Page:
“The Dark Lady of the Sonnets” (1910) – Shaw knew Shakespeare’s verse, including the Sonnets, backwards and forwards. He wrote this one act “occasional piece” as part of an effort to create a British Shakespeare National Theater. In it Shakespeare, pursuing his “Dark Lady,” has an unexpected encounter with Queen Elizabeth.
At least the first half of Shaw’s preface, in which he describes why he decided to use Mary Fitton (1578-1647) as the “Dark Lady” in this playlet, is engaging, and the preface contains a line that sets him extremely high in my estimation.
He describes spending his days at the British Library reading, and making the acquaintance of an obsessed Shakespeare researcher named Thomas Tyler, a friendless and solitary man of “astonishing and crushing ugliness,” disfigured by two large goiters on his face.
Shaw struck up an acquaintance with Tyler because “I am not,” as he declares magisterially, “to be frightened or prejudiced by a tumor.” That surely is (to use W. S. Gilbert’s words from H.M.S. Pinafore) “greatly to his credit.”
Shaw had a remarkable ability to make friends, many that one would assume would be his enemies. He was also, of course, a handful, leading Oscar Wilde to call Shaw “an excellent man; he has no enemies, and none of his friends like him.” Friendship is complex; but Shaw did have many friends.
FANNY’S FIRST PLAY (1911) is the surprising answer to the trivia question: “Which play by Shaw had the longest initial run?” It ran for 622 performances, an astonishing number, and deserved its long run. It is a charming comedy.
The preface is short and one of Shaw’s best:
Mere morality, or the substitution of custom for conscience, was once accounted a shameful and cynical thing: people talked of right and wrong, of honor and dishonor, of sin and grace, of salvation and damnation, not of morality and immorality. The word morality, if we met it in the Bible, would surprise us as much as the word telephone or motor car.
Fanny’s first play – meaning the first play she has written – is a play within a play; she has invited several London critics to see her work (they don’t know she wrote it) and tell her what they think. Shaw has fun with this concept: he doesn’t name himself as the actual author, and he models the critics on reviewers of the time. (One of them, Arthur Walkley, who also suggested the idea that became Don Juan in Hell, liked this concept so much that he helped the actor who played “him” with his makeup and movement.)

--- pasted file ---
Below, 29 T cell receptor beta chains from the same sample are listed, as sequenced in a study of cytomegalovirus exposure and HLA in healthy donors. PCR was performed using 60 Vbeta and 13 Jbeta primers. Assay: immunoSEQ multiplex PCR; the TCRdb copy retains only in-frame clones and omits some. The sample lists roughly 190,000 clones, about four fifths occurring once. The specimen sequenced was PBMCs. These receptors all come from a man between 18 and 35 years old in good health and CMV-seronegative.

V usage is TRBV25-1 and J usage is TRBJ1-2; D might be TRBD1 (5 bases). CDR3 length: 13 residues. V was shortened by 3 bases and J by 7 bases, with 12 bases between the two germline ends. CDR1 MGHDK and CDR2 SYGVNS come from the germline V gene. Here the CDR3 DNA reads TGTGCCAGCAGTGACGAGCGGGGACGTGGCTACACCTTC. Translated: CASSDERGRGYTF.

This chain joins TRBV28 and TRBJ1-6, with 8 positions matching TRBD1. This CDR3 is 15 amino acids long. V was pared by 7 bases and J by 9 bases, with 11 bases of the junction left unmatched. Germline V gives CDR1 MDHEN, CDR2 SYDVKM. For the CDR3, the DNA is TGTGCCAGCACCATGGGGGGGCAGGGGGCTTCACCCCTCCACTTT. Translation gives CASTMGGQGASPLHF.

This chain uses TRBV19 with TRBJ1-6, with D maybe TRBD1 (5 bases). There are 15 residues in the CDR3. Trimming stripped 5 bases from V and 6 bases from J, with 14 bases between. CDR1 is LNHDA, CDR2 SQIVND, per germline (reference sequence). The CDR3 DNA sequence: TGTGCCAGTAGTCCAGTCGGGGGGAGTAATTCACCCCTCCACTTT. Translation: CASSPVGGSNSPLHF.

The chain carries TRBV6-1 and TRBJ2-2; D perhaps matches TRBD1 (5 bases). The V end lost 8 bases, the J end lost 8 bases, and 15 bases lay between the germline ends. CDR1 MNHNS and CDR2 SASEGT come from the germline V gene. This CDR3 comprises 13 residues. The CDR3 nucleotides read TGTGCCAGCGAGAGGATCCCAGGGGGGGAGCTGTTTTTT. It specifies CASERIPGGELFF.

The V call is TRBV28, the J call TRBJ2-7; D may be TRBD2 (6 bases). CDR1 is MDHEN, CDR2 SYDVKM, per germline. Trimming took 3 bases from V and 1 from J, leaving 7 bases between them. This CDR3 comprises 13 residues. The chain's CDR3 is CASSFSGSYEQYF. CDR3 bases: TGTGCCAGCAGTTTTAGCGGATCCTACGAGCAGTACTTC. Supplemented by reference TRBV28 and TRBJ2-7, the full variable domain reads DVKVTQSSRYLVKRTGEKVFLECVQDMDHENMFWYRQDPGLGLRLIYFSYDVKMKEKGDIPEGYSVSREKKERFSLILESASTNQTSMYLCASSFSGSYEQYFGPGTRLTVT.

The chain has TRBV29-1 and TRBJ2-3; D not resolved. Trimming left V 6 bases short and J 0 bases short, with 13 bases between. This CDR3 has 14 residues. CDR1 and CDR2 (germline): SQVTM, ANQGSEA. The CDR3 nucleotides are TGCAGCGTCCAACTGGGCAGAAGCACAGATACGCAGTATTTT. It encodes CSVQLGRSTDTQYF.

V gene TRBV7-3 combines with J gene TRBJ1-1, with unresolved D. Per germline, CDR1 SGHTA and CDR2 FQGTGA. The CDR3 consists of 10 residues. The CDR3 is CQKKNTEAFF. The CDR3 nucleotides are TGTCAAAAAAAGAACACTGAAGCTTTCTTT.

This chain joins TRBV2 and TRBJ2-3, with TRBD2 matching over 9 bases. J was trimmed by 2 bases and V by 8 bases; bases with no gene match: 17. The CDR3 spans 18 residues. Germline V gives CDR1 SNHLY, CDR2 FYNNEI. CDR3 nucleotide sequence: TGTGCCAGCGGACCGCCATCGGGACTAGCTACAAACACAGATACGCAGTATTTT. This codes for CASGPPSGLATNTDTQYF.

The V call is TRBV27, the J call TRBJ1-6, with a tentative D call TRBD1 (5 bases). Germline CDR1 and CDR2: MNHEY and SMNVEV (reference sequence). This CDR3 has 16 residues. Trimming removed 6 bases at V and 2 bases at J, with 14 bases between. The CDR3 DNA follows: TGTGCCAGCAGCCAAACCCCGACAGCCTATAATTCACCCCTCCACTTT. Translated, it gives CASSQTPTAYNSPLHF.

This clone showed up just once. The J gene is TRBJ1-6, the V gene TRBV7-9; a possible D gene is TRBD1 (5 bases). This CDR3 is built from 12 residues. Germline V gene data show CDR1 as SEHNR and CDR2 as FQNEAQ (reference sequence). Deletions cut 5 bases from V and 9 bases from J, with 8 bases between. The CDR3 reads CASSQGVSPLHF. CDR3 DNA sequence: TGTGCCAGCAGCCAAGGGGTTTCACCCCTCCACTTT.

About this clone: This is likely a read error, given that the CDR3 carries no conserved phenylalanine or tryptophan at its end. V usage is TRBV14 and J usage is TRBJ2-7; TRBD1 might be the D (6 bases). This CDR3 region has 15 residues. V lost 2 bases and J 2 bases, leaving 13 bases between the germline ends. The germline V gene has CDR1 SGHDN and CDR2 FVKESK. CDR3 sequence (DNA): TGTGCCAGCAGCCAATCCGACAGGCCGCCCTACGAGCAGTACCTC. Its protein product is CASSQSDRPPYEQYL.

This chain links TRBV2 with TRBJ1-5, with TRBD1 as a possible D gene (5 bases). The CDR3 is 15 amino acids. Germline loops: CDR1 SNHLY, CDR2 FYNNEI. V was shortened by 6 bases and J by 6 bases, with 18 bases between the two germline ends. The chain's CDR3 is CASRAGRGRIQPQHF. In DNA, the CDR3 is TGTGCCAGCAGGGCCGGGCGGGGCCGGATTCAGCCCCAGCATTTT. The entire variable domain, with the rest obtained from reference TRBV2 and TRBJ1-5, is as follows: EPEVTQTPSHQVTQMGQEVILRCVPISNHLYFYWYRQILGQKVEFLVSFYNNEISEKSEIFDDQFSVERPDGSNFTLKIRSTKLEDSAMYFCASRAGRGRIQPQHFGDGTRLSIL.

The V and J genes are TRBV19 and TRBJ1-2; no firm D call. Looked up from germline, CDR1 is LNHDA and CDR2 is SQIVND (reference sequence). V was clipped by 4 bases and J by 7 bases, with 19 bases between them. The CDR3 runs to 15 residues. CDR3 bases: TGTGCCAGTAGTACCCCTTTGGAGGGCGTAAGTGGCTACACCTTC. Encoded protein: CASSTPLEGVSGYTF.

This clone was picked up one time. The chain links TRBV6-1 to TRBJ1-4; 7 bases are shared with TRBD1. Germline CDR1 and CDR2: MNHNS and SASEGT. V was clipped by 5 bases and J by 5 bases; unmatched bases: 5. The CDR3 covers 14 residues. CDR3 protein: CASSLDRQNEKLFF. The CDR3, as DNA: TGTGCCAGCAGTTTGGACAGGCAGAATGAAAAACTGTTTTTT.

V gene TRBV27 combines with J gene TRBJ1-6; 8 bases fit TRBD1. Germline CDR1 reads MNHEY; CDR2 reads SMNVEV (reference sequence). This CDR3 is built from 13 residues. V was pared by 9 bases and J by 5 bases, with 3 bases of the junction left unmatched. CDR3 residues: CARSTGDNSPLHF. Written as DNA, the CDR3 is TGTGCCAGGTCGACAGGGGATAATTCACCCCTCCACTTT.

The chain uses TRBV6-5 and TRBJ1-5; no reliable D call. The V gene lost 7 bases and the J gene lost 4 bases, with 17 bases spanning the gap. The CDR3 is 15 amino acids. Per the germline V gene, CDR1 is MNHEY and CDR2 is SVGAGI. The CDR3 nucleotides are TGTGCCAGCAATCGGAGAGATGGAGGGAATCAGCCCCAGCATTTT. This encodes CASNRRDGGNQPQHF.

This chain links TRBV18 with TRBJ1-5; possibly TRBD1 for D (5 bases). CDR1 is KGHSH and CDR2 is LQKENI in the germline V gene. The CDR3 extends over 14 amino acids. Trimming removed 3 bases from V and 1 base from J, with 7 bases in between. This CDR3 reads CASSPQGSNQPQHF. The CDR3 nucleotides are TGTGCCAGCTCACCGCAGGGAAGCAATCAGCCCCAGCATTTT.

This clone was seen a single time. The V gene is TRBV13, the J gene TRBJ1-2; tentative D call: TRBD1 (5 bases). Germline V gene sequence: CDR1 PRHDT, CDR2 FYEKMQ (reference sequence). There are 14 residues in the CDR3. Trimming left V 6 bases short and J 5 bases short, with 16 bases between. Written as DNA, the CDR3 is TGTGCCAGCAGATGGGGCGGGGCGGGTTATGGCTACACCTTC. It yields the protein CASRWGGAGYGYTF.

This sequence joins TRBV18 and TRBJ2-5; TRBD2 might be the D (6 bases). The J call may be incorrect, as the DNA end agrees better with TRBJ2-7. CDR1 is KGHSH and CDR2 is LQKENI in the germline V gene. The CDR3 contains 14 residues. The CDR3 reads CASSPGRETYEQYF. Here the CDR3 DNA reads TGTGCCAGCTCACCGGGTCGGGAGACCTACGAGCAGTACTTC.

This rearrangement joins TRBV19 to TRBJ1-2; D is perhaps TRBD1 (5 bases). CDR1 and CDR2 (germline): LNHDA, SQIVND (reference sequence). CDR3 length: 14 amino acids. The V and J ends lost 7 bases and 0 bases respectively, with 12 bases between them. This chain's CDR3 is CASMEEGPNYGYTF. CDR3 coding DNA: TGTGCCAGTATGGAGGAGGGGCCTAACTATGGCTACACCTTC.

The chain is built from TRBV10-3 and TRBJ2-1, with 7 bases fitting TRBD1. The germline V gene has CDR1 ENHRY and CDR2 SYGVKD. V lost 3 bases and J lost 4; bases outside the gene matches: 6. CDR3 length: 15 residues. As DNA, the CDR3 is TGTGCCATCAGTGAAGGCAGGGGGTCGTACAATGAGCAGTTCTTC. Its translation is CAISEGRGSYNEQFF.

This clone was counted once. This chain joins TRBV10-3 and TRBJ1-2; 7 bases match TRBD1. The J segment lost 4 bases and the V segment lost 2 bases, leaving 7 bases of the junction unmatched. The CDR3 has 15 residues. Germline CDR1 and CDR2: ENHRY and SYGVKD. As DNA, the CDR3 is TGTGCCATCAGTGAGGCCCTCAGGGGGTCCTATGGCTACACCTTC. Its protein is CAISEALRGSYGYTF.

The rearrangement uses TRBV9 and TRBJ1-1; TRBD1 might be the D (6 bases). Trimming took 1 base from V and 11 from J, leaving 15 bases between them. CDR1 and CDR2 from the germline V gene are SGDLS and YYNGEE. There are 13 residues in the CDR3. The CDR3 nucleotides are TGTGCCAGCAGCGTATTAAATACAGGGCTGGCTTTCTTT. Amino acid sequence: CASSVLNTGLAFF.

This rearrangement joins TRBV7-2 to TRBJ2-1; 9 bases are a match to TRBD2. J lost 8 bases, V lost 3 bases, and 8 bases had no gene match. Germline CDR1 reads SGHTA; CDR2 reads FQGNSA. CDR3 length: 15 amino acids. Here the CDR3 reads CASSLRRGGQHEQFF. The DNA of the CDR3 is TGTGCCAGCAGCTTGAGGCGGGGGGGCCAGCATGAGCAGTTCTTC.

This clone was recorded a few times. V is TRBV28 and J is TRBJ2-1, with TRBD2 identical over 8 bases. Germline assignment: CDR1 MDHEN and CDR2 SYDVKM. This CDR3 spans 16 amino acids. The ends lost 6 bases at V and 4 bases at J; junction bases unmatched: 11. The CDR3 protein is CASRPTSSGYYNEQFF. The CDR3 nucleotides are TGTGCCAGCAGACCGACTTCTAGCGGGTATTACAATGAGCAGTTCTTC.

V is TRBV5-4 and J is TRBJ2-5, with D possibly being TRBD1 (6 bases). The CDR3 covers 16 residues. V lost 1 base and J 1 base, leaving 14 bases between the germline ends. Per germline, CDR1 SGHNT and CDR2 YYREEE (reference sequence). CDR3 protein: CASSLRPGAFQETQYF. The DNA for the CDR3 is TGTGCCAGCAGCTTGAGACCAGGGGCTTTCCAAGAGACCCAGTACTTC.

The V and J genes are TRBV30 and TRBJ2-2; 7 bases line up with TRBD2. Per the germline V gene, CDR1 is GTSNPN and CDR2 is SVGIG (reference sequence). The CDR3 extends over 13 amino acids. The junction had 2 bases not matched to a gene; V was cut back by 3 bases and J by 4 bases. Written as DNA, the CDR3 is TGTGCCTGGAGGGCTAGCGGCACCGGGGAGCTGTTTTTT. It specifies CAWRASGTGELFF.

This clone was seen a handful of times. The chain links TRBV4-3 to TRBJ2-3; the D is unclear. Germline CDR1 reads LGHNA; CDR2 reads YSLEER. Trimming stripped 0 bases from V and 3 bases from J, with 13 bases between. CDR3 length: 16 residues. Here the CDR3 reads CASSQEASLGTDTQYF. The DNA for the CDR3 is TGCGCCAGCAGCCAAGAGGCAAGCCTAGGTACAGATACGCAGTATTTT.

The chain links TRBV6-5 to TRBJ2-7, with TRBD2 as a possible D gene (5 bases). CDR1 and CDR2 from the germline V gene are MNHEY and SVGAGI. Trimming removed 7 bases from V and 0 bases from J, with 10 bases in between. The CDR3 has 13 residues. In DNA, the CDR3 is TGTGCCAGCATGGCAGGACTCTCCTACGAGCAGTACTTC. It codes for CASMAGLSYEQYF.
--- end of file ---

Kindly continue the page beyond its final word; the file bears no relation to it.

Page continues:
The play within a play is the only one by Shaw to have a group of young people as its central characters. They and their parents make up most of the play. The young people have all been in jail recently for various hijinks, and those experiences have helped them reach authentic understandings of who they are. Their parents are shocked, and must do their own growing.
Although Shaw calls the play a potboiler – it certainly is an audience pleaser – it contains a number of his themes: women who are miles ahead of men; the way people pretend to be anything but who they really are; the idea that we are better off doing what we want to do, and taking the consequences, than spending our time doing what we think we ought to do in order to please others.
Shaw writes in the preface:
Is it any wonder that I am driven to offer to young people in our suburbs the desperate advice: Do something that will get you into trouble? . . . I hate to see dead people walking about: it is unnatural.
ANDROCLES AND THE LION (1912 / 1913) – Shaw said he wrote Androcles to “show what a play for children should be like.” With its dancing lion, it has reminded many of a British Christmas pantomime. It had a short initial run (55 performances), apparently because it was reported to be irreligious. In fact it characterizes its Christians fairly, if skeptically. The preface is another story.